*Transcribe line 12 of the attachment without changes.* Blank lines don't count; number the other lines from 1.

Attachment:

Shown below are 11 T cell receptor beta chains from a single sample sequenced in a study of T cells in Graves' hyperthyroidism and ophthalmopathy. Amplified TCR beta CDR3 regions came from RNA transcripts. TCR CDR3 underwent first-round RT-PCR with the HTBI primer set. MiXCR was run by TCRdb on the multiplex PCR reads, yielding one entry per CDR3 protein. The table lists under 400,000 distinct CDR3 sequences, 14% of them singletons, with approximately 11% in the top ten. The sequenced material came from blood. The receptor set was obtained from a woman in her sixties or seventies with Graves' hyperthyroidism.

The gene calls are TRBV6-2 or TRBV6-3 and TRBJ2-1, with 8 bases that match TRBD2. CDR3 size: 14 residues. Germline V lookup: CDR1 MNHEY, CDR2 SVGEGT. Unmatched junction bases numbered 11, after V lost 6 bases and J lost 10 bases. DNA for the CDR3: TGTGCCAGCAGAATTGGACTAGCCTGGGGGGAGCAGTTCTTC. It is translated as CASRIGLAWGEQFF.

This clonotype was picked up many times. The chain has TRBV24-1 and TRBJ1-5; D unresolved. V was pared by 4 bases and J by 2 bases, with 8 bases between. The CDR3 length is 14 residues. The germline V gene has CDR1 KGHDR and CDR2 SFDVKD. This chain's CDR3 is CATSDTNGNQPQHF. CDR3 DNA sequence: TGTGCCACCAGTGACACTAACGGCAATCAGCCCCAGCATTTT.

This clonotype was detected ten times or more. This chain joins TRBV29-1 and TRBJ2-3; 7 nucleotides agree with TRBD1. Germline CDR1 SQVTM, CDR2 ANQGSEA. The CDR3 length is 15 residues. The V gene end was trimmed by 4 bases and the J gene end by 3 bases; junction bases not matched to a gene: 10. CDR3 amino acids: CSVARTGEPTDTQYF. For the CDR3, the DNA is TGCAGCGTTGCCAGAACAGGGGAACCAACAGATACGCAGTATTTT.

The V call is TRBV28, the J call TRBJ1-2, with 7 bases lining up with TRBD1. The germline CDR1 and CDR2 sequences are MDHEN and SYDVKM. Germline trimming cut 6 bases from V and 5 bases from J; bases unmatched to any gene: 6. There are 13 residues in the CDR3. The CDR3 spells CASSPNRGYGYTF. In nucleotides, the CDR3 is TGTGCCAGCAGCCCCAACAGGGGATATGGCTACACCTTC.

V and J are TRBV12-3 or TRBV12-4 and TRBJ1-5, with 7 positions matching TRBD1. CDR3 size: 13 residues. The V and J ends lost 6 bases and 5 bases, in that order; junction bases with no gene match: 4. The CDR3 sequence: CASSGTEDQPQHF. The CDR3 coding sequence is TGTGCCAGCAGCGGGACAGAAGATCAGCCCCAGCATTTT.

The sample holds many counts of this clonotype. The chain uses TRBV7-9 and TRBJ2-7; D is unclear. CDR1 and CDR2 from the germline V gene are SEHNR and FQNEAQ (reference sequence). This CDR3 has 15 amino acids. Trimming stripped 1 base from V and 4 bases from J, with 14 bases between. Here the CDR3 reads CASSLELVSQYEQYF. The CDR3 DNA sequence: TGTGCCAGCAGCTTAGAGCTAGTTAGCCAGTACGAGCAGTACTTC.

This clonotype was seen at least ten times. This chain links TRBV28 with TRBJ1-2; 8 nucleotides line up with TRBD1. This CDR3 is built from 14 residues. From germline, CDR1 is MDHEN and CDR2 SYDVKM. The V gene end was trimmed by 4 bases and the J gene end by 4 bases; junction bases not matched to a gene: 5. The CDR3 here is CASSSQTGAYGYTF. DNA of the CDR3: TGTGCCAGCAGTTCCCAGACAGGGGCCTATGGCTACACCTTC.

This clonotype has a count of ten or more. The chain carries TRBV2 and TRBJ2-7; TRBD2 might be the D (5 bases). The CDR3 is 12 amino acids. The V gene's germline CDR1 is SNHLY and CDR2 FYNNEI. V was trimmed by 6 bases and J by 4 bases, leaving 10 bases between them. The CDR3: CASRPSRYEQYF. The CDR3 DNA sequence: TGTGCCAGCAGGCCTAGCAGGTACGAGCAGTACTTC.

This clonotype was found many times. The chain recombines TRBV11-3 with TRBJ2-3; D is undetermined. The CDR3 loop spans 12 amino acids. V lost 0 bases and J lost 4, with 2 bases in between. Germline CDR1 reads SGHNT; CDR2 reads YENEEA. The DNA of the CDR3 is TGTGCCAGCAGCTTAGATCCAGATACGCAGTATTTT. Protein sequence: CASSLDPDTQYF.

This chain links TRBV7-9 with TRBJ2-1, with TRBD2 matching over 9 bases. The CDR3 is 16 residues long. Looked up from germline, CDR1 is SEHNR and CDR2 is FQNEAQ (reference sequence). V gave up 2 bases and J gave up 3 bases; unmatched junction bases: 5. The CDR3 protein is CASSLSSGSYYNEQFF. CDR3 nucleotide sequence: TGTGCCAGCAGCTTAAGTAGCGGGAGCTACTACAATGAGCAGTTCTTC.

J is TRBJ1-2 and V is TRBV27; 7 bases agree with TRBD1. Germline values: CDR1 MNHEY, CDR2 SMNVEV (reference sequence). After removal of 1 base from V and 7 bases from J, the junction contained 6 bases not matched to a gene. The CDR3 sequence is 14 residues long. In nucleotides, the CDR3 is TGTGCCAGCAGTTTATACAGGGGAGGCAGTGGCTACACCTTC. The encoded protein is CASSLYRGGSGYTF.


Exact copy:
J is TRBJ1-2 and V is TRBV27; 7 bases agree with TRBD1. Germline values: CDR1 MNHEY, CDR2 SMNVEV (reference sequence). After removal of 1 base from V and 7 bases from J, the junction contained 6 bases not matched to a gene. The CDR3 sequence is 14 residues long. In nucleotides, the CDR3 is TGTGCCAGCAGTTTATACAGGGGAGGCAGTGGCTACACCTTC. The encoded protein is CASSLYRGGSGYTF.